When asked about the increased policing in the area, the city pointed to a new policing initiative, launched this summer, that has a renewed focus on "high-density violent crime areas" throughout the city. This year, according to data the department provided, Mesa police assigned five new patrol officers to the city’s central district, which encompasses Mesa’s southside neighborhoods and the downtown; last year, eight new bike cops were added to the district.
“They like to play ignorant,” Gastelum said of the city. “But there's no way that you can be taking these actions and not realize the implication.”
Deirdre Pfeiffer, a professor of urban planning at ASU, told New Times that fines and costs from neighborhood cleanups “if they accumulate over time, could affect people’s ability to pay for housing." Studies have also confirmed that “overzealous or insensitive” code enforcement can prompt displacement.
"The whole idea behind this plan is probably to increase property values in the area," she said.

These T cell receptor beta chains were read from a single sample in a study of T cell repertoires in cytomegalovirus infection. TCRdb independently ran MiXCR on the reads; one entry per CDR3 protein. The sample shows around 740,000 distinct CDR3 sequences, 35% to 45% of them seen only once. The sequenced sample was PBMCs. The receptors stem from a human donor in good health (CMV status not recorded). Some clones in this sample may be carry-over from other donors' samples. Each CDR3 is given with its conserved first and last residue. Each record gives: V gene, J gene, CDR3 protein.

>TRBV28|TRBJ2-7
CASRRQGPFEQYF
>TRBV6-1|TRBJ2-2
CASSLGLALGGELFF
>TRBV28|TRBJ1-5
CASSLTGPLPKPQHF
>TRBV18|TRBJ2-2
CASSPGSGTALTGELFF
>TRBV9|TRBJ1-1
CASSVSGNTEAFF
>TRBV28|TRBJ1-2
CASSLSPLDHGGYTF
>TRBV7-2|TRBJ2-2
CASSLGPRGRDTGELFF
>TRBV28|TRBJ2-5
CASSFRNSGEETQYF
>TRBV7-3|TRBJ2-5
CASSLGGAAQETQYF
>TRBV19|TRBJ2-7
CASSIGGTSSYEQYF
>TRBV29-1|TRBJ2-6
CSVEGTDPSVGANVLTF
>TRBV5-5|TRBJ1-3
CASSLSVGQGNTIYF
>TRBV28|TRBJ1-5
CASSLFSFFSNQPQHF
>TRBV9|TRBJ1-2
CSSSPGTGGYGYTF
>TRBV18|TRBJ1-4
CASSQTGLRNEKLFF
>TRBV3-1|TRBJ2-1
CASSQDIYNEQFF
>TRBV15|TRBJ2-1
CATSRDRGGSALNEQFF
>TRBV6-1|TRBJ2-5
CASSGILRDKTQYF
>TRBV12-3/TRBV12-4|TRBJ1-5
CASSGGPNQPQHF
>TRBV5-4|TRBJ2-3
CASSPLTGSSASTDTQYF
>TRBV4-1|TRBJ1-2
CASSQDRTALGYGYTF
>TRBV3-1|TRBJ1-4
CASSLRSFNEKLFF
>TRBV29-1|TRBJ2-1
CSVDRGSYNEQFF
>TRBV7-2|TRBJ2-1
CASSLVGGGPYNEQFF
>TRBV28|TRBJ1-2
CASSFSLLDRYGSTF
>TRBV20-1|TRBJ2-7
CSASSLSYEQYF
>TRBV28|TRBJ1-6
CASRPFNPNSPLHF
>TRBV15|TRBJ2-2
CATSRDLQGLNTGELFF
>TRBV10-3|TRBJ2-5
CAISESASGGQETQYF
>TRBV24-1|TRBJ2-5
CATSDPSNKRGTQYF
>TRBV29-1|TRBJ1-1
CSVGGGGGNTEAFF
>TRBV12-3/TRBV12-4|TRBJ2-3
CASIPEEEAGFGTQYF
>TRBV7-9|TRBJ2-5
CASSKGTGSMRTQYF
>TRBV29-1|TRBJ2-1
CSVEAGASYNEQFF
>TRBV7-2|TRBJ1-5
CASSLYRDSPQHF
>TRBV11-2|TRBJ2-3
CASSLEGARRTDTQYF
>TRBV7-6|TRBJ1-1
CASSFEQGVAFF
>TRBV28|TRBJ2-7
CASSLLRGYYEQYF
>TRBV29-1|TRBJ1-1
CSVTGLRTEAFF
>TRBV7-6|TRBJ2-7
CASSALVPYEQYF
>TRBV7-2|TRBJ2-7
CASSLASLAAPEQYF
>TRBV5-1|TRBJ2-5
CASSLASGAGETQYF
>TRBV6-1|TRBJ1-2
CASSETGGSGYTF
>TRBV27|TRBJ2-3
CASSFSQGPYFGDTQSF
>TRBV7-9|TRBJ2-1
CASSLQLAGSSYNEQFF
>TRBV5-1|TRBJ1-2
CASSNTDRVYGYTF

Gastelum and community organizations like Rail CDC say they want to see more active attention to the issue from Mesa — to see a plan to preserve the city's character and communities. McVay says that this is already a priority. "We have a Subway and a Jimmy John's and those are the only real chains in our downtown," he said. "We want that. We believe in that."
Winkle isn't so sure. Standing outside of Pedrito's Mexican Food last week, he laughed at the idea that his taco joint was any kind of priority for the city’s officials.
“They don’t eat here,” he told New Times. “They don’t know that on Sundays, he makes barbacoa and consomé — which is amazing.”
His organization is trying to help Contreras find the funds to move forward, even without his restaurant. Contreras is planning to transition his business to a food truck if he has to end his lease. For now, at least, he won't be leaving Mesa behind.